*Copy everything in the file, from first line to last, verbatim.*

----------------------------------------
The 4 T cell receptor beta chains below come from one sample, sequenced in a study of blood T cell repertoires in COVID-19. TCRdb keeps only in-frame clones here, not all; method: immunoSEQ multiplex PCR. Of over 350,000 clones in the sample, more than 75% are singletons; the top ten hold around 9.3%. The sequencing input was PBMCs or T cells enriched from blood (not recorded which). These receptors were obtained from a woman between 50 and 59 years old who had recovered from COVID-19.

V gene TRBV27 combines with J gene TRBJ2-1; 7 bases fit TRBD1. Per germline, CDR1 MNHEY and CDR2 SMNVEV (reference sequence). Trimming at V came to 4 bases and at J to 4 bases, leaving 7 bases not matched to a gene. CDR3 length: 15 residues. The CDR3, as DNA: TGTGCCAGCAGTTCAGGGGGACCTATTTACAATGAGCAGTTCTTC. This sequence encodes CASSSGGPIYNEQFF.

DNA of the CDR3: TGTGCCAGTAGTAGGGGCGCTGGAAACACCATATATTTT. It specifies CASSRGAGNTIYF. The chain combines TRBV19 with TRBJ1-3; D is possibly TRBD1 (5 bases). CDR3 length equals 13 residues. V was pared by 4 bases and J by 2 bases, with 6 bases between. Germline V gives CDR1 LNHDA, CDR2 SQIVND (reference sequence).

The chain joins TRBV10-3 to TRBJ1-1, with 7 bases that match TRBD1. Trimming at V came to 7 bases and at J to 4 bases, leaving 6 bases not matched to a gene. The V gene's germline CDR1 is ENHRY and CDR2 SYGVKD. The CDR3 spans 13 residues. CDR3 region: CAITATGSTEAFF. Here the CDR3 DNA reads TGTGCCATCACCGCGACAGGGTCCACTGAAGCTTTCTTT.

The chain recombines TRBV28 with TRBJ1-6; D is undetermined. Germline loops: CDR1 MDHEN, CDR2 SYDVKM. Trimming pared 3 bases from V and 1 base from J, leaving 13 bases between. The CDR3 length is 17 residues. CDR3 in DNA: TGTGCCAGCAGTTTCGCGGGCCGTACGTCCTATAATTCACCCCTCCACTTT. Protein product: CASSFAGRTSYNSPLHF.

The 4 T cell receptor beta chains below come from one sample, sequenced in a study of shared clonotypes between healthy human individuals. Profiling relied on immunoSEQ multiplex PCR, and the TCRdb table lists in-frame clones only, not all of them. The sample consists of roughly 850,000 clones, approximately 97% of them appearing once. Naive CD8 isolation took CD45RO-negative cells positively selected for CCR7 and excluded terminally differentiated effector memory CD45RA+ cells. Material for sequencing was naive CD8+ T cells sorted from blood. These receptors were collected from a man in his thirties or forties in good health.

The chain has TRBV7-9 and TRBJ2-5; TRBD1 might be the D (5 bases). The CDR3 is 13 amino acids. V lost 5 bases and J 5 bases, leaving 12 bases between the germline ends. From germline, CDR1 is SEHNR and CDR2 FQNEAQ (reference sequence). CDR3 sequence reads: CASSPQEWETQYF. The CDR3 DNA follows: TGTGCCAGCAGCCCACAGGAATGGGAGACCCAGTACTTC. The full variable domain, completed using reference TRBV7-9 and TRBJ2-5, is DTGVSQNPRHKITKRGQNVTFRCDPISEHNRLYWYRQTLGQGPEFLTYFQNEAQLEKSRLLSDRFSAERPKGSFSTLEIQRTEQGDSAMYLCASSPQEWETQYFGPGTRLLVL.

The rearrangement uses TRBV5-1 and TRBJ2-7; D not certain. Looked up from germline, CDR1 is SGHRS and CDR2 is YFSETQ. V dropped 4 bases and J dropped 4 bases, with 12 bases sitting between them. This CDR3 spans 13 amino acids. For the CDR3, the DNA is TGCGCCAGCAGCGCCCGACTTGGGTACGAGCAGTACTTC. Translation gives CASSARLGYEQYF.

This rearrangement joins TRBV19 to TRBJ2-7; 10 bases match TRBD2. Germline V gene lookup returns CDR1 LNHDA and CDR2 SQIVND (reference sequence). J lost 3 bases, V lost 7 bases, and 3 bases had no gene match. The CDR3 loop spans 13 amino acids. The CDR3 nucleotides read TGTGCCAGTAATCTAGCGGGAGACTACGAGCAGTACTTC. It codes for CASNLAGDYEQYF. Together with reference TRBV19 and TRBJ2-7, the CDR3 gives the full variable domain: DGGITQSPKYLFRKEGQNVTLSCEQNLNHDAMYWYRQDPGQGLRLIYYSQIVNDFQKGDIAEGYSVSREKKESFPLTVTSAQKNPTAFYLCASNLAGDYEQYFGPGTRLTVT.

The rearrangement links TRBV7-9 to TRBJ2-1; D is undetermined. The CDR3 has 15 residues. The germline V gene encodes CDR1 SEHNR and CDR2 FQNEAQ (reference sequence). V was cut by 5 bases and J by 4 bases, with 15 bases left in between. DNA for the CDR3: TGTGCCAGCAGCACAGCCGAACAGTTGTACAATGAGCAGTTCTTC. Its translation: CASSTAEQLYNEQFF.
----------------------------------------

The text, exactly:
The 4 T cell receptor beta chains below come from one sample, sequenced in a study of blood T cell repertoires in COVID-19. TCRdb keeps only in-frame clones here, not all; method: immunoSEQ multiplex PCR. Of over 350,000 clones in the sample, more than 75% are singletons; the top ten hold around 9.3%. The sequencing input was PBMCs or T cells enriched from blood (not recorded which). These receptors were obtained from a woman between 50 and 59 years old who had recovered from COVID-19.

V gene TRBV27 combines with J gene TRBJ2-1; 7 bases fit TRBD1. Per germline, CDR1 MNHEY and CDR2 SMNVEV (reference sequence). Trimming at V came to 4 bases and at J to 4 bases, leaving 7 bases not matched to a gene. CDR3 length: 15 residues. The CDR3, as DNA: TGTGCCAGCAGTTCAGGGGGACCTATTTACAATGAGCAGTTCTTC. This sequence encodes CASSSGGPIYNEQFF.

DNA of the CDR3: TGTGCCAGTAGTAGGGGCGCTGGAAACACCATATATTTT. It specifies CASSRGAGNTIYF. The chain combines TRBV19 with TRBJ1-3; D is possibly TRBD1 (5 bases). CDR3 length equals 13 residues. V was pared by 4 bases and J by 2 bases, with 6 bases between. Germline V gives CDR1 LNHDA, CDR2 SQIVND (reference sequence).

The chain joins TRBV10-3 to TRBJ1-1, with 7 bases that match TRBD1. Trimming at V came to 7 bases and at J to 4 bases, leaving 6 bases not matched to a gene. The V gene's germline CDR1 is ENHRY and CDR2 SYGVKD. The CDR3 spans 13 residues. CDR3 region: CAITATGSTEAFF. Here the CDR3 DNA reads TGTGCCATCACCGCGACAGGGTCCACTGAAGCTTTCTTT.

The chain recombines TRBV28 with TRBJ1-6; D is undetermined. Germline loops: CDR1 MDHEN, CDR2 SYDVKM. Trimming pared 3 bases from V and 1 base from J, leaving 13 bases between. The CDR3 length is 17 residues. CDR3 in DNA: TGTGCCAGCAGTTTCGCGGGCCGTACGTCCTATAATTCACCCCTCCACTTT. Protein product: CASSFAGRTSYNSPLHF.

The 4 T cell receptor beta chains below come from one sample, sequenced in a study of shared clonotypes between healthy human individuals. Profiling relied on immunoSEQ multiplex PCR, and the TCRdb table lists in-frame clones only, not all of them. The sample consists of roughly 850,000 clones, approximately 97% of them appearing once. Naive CD8 isolation took CD45RO-negative cells positively selected for CCR7 and excluded terminally differentiated effector memory CD45RA+ cells. Material for sequencing was naive CD8+ T cells sorted from blood. These receptors were collected from a man in his thirties or forties in good health.

The chain has TRBV7-9 and TRBJ2-5; TRBD1 might be the D (5 bases). The CDR3 is 13 amino acids. V lost 5 bases and J 5 bases, leaving 12 bases between the germline ends. From germline, CDR1 is SEHNR and CDR2 FQNEAQ (reference sequence). CDR3 sequence reads: CASSPQEWETQYF. The CDR3 DNA follows: TGTGCCAGCAGCCCACAGGAATGGGAGACCCAGTACTTC. The full variable domain, completed using reference TRBV7-9 and TRBJ2-5, is DTGVSQNPRHKITKRGQNVTFRCDPISEHNRLYWYRQTLGQGPEFLTYFQNEAQLEKSRLLSDRFSAERPKGSFSTLEIQRTEQGDSAMYLCASSPQEWETQYFGPGTRLLVL.

The rearrangement uses TRBV5-1 and TRBJ2-7; D not certain. Looked up from germline, CDR1 is SGHRS and CDR2 is YFSETQ. V dropped 4 bases and J dropped 4 bases, with 12 bases sitting between them. This CDR3 spans 13 amino acids. For the CDR3, the DNA is TGCGCCAGCAGCGCCCGACTTGGGTACGAGCAGTACTTC. Translation gives CASSARLGYEQYF.

This rearrangement joins TRBV19 to TRBJ2-7; 10 bases match TRBD2. Germline V gene lookup returns CDR1 LNHDA and CDR2 SQIVND (reference sequence). J lost 3 bases, V lost 7 bases, and 3 bases had no gene match. The CDR3 loop spans 13 amino acids. The CDR3 nucleotides read TGTGCCAGTAATCTAGCGGGAGACTACGAGCAGTACTTC. It codes for CASNLAGDYEQYF. Together with reference TRBV19 and TRBJ2-7, the CDR3 gives the full variable domain: DGGITQSPKYLFRKEGQNVTLSCEQNLNHDAMYWYRQDPGQGLRLIYYSQIVNDFQKGDIAEGYSVSREKKESFPLTVTSAQKNPTAFYLCASNLAGDYEQYFGPGTRLTVT.

The rearrangement links TRBV7-9 to TRBJ2-1; D is undetermined. The CDR3 has 15 residues. The germline V gene encodes CDR1 SEHNR and CDR2 FQNEAQ (reference sequence). V was cut by 5 bases and J by 4 bases, with 15 bases left in between. DNA for the CDR3: TGTGCCAGCAGCACAGCCGAACAGTTGTACAATGAGCAGTTCTTC. Its translation: CASSTAEQLYNEQFF.